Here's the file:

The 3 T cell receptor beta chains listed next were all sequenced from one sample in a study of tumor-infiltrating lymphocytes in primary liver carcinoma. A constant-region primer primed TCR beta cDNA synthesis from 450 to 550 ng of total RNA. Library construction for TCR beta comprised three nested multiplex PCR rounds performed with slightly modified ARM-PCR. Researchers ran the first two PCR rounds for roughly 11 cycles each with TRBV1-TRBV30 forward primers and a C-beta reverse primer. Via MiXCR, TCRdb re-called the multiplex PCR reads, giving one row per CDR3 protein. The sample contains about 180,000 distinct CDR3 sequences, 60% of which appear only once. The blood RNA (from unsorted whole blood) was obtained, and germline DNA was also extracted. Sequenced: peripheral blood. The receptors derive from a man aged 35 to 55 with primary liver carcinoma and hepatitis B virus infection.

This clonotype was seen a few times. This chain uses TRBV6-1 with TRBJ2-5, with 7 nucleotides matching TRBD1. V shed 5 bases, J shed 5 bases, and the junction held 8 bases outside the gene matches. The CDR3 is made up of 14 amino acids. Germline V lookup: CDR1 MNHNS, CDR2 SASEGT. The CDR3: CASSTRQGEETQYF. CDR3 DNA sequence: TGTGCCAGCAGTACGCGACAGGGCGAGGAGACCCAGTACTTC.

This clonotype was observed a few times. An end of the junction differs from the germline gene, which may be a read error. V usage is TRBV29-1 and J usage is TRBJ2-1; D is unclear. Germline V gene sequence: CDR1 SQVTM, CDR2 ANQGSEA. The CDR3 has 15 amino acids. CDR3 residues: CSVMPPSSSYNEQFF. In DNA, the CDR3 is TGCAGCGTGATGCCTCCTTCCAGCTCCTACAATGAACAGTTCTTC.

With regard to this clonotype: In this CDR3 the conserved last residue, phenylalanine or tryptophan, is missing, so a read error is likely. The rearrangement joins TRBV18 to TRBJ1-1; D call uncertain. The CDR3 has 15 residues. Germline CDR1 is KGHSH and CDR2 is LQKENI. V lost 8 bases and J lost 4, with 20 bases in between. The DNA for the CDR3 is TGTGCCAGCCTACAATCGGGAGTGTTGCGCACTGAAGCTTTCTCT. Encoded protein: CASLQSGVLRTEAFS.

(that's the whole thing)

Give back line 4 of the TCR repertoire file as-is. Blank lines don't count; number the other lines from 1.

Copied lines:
With regard to this clonotype: In this CDR3 the conserved last residue, phenylalanine or tryptophan, is missing, so a read error is likely. The rearrangement joins TRBV18 to TRBJ1-1; D call uncertain. The CDR3 has 15 residues. Germline CDR1 is KGHSH and CDR2 is LQKENI. V lost 8 bases and J lost 4, with 20 bases in between. The DNA for the CDR3 is TGTGCCAGCCTACAATCGGGAGTGTTGCGCACTGAAGCTTTCTCT. Encoded protein: CASLQSGVLRTEAFS.